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Romare Bearden once said, “You don’t paint what you see, you paint what you feel. Art is the soul of a people.” In vibrant lively colors depicting scenes of daily life, Arcmanoro Niles captures the essence of his close friends and family in painstaking detail. His latest works, produced over the course of the past year and now on view at Lehmann Maupin in Hey Tomorrow, Do You Have Some Room For Me: Failure Is A Part Of Being Alive, reflect on life amid a pandemic.  Figurative paintings, still lifes, and a single landscape painting draw our attention to ordinary everyday moments. 

In We Knew Sometimes This Is How Love Goes (If My Wish Came True It Would’ve Been You)” (2021), a lone woman sits on a couch in a desolate domestic setting, her green sweater blending almost seamlessly into the furniture. Expertly painted folds and cushion creases illuminate the separation. Like many of the figures in Niles’s works on view, the woman stares back at the viewer — quiet, somber, and reflective, with eyes full of intensity. The title, suggestive of emotional loss, builds on the overarching themes present in Niles’s latest works. The banal realities of daily life —  grieving lovers, the unexpected birth of a child, and subsequently, the joys of fatherhood — are all depicted. Here, the artist shares intimate, autobiographical experiences, creating a visual archive of his life by painting friends and family. From depictions of his mother to his closest friends, Niles’s works illustrate a willful vulnerability to ruminate on the profound relationships in his life.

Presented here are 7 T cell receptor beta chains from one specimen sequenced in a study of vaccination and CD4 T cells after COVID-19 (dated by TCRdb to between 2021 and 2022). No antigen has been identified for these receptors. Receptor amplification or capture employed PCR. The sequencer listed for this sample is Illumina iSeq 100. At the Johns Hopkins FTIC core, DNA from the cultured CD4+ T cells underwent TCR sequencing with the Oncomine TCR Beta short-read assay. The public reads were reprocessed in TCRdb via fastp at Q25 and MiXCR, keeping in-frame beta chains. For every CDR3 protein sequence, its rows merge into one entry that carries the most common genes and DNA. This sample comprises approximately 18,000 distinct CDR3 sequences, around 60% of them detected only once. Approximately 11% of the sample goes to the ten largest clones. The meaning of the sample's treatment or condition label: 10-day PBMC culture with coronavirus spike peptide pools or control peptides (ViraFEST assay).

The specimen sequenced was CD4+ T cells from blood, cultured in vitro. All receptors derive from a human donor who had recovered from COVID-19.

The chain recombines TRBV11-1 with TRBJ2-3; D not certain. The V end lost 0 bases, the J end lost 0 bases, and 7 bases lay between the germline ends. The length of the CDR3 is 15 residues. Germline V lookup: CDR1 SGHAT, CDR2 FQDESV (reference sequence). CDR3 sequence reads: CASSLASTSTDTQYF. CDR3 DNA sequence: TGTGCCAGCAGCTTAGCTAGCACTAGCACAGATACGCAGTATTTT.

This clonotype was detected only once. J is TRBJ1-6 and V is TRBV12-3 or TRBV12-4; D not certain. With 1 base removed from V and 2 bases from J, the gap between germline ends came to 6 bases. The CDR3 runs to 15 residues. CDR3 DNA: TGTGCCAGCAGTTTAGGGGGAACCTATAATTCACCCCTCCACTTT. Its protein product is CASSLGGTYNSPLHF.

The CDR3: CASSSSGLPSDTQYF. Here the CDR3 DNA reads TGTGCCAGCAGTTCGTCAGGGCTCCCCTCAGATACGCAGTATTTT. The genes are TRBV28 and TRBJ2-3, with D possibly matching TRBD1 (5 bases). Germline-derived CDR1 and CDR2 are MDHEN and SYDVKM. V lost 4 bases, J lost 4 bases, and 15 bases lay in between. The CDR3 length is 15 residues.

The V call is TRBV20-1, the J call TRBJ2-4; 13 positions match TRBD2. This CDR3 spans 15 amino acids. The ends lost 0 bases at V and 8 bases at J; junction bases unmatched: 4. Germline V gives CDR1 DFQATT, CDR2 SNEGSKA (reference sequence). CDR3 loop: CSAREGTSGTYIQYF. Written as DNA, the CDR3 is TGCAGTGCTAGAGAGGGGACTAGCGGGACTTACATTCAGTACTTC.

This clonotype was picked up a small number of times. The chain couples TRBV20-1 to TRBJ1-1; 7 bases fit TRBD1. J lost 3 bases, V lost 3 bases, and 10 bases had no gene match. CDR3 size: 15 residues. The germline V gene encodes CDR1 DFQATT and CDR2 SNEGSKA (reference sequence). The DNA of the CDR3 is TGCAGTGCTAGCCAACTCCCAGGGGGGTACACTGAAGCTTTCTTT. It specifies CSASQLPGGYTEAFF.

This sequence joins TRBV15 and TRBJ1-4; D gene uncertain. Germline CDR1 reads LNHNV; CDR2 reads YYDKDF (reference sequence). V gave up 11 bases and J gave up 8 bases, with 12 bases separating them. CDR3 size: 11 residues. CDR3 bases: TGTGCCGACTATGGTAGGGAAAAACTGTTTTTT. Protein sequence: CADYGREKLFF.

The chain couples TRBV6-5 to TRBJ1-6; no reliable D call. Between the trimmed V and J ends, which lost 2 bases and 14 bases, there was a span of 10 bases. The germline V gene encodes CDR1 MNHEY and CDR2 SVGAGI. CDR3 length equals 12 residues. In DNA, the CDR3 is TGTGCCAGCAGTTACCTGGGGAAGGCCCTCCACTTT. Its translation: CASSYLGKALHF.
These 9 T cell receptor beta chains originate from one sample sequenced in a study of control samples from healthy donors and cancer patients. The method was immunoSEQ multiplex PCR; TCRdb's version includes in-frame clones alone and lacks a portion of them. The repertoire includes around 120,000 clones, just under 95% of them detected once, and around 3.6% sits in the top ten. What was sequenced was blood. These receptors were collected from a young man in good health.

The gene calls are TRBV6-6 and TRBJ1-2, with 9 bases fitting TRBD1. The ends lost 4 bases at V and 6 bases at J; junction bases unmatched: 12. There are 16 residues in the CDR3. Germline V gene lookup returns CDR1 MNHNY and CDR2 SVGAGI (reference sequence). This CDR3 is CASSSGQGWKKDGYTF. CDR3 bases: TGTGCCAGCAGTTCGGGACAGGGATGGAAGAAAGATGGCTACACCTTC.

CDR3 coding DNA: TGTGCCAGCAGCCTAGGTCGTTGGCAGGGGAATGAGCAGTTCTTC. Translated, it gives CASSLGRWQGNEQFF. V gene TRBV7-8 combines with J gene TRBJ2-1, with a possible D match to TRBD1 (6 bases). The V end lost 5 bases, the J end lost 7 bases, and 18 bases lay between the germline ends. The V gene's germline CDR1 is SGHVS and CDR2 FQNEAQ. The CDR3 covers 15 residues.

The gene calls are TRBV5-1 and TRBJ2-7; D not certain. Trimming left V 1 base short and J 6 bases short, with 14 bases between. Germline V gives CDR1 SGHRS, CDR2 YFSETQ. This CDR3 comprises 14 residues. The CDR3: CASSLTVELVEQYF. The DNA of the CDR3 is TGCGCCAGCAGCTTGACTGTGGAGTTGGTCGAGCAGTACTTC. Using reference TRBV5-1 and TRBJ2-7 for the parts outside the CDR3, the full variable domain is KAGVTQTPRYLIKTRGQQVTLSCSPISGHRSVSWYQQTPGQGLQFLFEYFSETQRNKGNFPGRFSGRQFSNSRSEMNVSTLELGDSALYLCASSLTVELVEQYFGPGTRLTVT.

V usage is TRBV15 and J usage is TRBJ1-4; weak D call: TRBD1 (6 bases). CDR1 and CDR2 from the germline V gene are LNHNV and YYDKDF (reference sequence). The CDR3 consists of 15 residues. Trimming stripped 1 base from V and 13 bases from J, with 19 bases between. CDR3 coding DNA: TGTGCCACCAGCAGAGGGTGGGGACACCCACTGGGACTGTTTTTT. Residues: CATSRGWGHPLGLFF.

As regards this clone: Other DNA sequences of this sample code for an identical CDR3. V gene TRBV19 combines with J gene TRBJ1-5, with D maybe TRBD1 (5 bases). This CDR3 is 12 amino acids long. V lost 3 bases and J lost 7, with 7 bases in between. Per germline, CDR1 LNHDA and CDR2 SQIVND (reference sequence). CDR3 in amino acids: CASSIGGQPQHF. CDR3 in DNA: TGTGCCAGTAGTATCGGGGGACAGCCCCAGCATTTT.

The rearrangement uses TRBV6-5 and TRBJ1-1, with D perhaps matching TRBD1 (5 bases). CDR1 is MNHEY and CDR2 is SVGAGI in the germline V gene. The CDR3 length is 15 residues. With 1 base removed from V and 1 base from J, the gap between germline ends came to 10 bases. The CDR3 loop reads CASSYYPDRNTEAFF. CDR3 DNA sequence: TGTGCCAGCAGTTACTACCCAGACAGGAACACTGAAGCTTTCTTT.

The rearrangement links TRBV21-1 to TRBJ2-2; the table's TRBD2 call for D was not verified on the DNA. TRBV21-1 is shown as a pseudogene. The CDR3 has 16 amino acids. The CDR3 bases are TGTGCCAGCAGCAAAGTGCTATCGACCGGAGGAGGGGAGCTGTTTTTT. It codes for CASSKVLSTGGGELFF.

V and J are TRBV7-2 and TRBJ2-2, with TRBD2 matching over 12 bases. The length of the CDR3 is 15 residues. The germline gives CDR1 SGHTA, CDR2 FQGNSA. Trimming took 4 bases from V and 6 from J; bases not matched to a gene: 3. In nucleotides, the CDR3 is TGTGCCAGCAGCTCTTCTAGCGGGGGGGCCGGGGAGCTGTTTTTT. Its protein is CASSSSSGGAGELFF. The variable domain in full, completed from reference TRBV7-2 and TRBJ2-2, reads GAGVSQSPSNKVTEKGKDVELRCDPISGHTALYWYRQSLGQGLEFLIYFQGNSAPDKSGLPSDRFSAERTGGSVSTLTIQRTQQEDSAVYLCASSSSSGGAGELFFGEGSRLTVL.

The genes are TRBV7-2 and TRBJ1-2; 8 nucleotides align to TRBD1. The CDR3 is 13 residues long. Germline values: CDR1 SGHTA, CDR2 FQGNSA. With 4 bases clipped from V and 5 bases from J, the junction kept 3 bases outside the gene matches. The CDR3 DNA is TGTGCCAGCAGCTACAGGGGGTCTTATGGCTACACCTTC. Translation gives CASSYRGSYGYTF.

Arcmanoro Niles, “Hey Tomorrow, Do You Have Some Room For Me (Failure Is A Part Of Being Alive)” (2021), oil, acrylic on canvas, 88.5 x 63 inches

The titular landscape painting  — Niles’s first since his college years  — is rendered in his signature electric palette. Searing magentas and rich blues fill the canvas. Drawing on numerous influences — Dutch baroque painting, Color Field painting, ancient Egyptian sculpture, Caravaggio’s use of chiaroscuro, to name a few — Niles has created a style all his own. His works portray almost exclusively men, women, and children of color, rendering their skin in glimmering, contrasting tones of gold and brown. With elegant brush strokes, Niles articulates flesh subtly, painting layer by thin layer. Skin tones take on a gem-like quality while clear varnish saturates canvases with a glossy finish. Quiet moments of reflection are rendered with glitter and bright, flashy colors, lending a striking, fantastical quality to each figure. Niles prompts the viewer to reflect on significant questions of love, loss and failure, and the innately human emotions we all experience. 

Arcmanoro Niles, “I Look Just Like My Mama With My Father’s Eyes (Can Time Heal The Guilty)” (2021), oil, acrylic and glitter on canvas
74.5 x 54.5 x 1.5 inches

Arcmanoro Niles: Hey Tomorrow, Do You Have Some Room For Me: Failure Is A Part Of Being Alive continues at Lehmann Maupin (501 West 24th Street, Chelsea, Manhattan) through August 28.

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Folasade Ologundudu

Folasade Ologundudu is a writer, podcast host/creator, and multidisciplinary artist whose work explores issues of identity, race, culture as it pertains to art, fashion, and design. She is the founder of Light Work, a creative platform rooted...

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